How to prevent food waste

reducing food waste with food safety

Did you know the average American family wastes almost $2,200 every year on food waste? In fact, approximately 40% of food in the U.S. goes to waste. While there are many reasons this happens, one easily preventable source of food waste comes from throwing away wholesome food because it is stored incorrectly or because people don't fully understand how to read a label. 

Who doesn't want to save more money on groceries? Reducing food waste doesn't have to be a daunting task. In fact, it's pretty easy with these 4 simple steps.

1. Shop the refrigerator first

Begin your menu planning using refrigerator ingredients you already have on hand. What recipes can you dish up with what you already have? Scroll to the bottom of the page for an awesome resource to help you make the most of what's in your fridge. 

Provencal beef stew recipe

Whip-Up a Warm Stew or Soup

Soups or stews are a great way to include items you already have into a delicious meal. Add your unique twist to this Provencal Beef Stew by substituting vegetables you already have on hand. 

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Create a Colorful Salad

Yes, leftover steak happens every once in a while. This Farmer's Market Vegetable, Beef and Brown Rice Salad is the perfect carryover meal if you ever end up with leftovers. 

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One Pan Beef Roast with Root Vegetables

Show off with a sheet pan meal

Everyone loves the simplicity of a sheet pan meal. This is a great recipe to use other vegetables in your fridge or even bruised, chopped apples in place of the root vegetables. 

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2. Keep perishable foods at the right temperature

Freezer Temperature Tips

iT's all about the right temperature

The proper temperature for the fridge is between 35 degrees and 40 degrees Fahrenheit. Place beef and other meats on the bottom shelf of your fridge.  Freezers should be set to 0 degrees or below. Beef can be frozen in its original package for up to two weeks in the freezer. 

The right temperature for the fridge

Use a thermometer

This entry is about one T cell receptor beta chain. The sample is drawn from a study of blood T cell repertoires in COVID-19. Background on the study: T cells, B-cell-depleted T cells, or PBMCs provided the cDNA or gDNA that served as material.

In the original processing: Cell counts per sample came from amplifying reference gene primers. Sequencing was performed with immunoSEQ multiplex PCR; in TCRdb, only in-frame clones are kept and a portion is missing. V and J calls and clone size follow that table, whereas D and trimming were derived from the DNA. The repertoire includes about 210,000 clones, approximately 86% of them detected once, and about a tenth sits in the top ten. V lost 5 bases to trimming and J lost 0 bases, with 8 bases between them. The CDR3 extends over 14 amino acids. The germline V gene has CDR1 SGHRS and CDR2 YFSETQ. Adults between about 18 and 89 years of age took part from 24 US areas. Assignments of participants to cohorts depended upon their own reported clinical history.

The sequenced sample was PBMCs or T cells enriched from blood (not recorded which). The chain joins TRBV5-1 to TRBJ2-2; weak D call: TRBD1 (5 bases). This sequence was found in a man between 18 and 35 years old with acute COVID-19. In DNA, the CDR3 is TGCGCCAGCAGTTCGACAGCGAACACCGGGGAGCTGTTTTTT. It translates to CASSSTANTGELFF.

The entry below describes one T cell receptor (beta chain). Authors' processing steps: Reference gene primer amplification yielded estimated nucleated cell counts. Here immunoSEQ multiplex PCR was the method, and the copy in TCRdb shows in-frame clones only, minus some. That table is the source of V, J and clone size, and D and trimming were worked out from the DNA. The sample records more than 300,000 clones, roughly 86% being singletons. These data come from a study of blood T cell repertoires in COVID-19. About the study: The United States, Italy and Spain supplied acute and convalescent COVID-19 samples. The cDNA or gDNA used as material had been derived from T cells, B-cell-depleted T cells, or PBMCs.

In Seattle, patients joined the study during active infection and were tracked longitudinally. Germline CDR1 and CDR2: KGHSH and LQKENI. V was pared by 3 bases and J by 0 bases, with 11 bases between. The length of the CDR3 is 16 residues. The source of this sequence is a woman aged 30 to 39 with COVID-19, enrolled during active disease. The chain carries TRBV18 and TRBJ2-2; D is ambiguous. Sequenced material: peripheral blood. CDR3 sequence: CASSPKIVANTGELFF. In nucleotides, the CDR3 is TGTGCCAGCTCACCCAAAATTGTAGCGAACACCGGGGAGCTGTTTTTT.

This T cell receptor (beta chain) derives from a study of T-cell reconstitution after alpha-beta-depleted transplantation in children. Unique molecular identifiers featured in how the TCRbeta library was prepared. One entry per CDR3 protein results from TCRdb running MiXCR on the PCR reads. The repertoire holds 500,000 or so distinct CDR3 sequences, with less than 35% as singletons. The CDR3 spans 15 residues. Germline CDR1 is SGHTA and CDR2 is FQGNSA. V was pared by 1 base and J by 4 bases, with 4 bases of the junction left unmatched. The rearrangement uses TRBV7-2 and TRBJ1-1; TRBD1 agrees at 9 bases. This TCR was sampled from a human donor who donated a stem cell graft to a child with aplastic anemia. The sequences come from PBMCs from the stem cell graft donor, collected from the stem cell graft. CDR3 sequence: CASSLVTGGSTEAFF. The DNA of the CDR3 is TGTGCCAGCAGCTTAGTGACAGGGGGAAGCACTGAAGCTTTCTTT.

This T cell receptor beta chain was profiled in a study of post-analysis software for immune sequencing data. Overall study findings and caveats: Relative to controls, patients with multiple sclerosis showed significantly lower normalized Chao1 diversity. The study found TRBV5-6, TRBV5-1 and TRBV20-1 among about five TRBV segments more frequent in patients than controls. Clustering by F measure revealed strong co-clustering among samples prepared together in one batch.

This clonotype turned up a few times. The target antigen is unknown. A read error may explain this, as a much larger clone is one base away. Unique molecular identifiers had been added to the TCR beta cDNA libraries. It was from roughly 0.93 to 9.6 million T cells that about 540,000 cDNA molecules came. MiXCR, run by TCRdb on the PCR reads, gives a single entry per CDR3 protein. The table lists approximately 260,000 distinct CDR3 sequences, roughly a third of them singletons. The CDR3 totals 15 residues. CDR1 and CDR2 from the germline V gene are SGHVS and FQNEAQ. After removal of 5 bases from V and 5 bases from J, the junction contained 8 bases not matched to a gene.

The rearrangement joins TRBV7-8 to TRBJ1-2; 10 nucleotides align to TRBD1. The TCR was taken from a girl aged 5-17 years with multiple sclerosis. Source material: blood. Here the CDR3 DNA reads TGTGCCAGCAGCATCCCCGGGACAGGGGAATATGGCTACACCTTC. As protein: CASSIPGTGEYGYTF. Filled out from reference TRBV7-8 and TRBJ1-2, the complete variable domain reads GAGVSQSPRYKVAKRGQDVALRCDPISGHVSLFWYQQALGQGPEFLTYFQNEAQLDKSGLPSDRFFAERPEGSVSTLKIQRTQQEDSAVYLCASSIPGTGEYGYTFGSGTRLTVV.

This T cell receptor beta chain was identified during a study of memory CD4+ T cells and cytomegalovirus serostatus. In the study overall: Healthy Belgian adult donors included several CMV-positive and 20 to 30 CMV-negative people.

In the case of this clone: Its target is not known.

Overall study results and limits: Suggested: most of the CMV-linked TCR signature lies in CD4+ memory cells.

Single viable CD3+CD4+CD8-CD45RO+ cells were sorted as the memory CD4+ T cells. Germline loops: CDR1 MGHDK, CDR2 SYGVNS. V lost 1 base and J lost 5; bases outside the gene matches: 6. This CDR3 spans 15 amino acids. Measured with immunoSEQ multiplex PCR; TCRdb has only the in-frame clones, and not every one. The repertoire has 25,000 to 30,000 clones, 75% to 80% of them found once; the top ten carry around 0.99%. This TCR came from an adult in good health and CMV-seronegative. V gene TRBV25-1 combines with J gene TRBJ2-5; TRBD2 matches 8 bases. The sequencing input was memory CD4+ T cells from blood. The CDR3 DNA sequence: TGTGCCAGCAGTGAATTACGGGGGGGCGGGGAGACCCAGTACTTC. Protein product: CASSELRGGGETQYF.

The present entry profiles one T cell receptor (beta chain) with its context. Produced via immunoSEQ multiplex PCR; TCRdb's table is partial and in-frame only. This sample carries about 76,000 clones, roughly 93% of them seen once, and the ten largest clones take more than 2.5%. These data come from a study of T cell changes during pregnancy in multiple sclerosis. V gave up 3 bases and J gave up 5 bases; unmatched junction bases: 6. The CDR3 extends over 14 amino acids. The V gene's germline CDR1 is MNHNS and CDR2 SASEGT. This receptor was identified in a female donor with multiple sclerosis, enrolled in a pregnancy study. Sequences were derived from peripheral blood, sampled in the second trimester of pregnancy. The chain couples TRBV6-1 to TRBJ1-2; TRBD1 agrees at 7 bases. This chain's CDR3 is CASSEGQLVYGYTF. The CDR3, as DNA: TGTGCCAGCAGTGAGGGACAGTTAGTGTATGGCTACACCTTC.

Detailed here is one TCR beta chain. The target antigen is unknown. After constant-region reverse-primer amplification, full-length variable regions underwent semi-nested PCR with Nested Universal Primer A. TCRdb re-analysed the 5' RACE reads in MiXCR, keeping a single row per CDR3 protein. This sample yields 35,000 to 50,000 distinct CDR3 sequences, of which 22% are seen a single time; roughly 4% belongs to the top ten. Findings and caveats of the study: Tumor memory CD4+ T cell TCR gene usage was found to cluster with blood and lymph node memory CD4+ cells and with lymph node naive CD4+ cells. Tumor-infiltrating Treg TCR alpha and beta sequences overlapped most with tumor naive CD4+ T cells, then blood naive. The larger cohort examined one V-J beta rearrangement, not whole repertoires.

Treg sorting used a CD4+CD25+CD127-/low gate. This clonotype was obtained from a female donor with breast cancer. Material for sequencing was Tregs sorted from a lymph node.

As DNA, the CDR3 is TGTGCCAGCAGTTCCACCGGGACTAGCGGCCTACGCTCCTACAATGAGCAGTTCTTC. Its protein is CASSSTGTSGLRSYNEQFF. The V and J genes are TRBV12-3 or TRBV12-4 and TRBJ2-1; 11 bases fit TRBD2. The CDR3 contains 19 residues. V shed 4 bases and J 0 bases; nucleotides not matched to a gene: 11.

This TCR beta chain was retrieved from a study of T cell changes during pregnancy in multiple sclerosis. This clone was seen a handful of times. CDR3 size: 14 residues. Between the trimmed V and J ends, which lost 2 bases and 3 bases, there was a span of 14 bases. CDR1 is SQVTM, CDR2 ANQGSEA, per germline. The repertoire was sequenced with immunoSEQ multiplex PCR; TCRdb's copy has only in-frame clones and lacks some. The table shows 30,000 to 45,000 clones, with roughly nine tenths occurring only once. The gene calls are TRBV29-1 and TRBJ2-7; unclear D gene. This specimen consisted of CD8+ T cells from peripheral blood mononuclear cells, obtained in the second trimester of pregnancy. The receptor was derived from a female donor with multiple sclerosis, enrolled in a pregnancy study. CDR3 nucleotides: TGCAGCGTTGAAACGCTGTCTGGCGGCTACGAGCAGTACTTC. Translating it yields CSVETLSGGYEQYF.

Don't trust the knobs and dials in your fridge because, in most models, they don't directly correlate to a temperature. Instead, try keeping a refrigerator thermometer on the shelf to make sure the temperatures of your fridge and freezer are correct. 

3. Keep Food Fresh longer

One key to reducing food waste is understanding the "Sell-By" date and knowing when to transfer perishables from the fridge into the freezer. 

how to select fresh beef

How to choose beef

When shopping, grab your non-perishable items first and pick up beef just before checking out. If your trip home will take longer than 30 minutes, consider keeping it in a cooler. Purchase beef on or before the sell-by date and refrigerate it as soon as possible after purchasing. Choose beef that is firm to the touch, and make sure the package is cold with no holes or tears. The USDA generally recommends that ground beef be cooked within one to two days after purchase if stored in the refrigerator. Other cuts of beef should be cooked within three to five days after purchase, and already cooked beef should be eaten within three to four days.

when to freeze your beef

If you won’t be cooking or eating your beef within these timelines, then plan to freeze your beef in its original packaging for up to two weeks. For longer storage, wrap beef in heavy-duty aluminum foil or place in plastic freezer bags, removing as much air as possible. Label each package with the date, name of beef cut and weight. Practice the FIFO (first in, first out) inventory system. For more information on the best ways to store beef, visit Beef. It's Whats for Dinner. 


Over 90% of Americans may toss food too soon and this premature disposal of resources may be hitting at their wallets, too. One reason many people toss food is due to the confusion about the meaning of dates displayed on the label.

Sell by Date

The "Sell-By" Date

The "Sell-By" date on beef tells the store the last day they should sell that particular package. It is not a safety date. Eat or freeze the beef by the time on the refrigerator chart unless that package gives a specific date. 

raw ground beef color

What affects the color of beef?

When shopping, select beef with a bright cherry-red color. This color is a result of the protein, myoglobin, which turns into oxymyoglobin and produces the bright color when it comes in contact with oxygen. However, note that not all beef is the same color. The color of beef is influenced by factors like diet, sex, exercise, and age. 

color of beef

Move beyond the color test

Color changes are normal for fresh beef. Exposure to store lighting as well as the continued contact of myoglobin and oxymyoglobin with oxygen leads to the formation of metmyoglobin, a pigment that turns meat brownish-red. In short, it oxidizes. When meat turns this color, it doesn't mean it has spoiled. To identify if the meat is spoiled, check to see if there is an off odor or if the meat is sticky, tacky or slimy to the touch. If beef has developed these characteristics, it should not be used. 

helpful resources

Reducing food waste might seem challenging, but it just takes a few simple steps to make a big difference. Check out these three resources that will help you have an immediate impact and save money at the grocery store. 

30 day challenge calendar

the 30 day food waste calendar

Download the 30 Day Calendar


fridge and freezer inventory sheet

Download the Inventory Sheet

meal plan

weekly meal plan guide

Download the Meal Plan Guide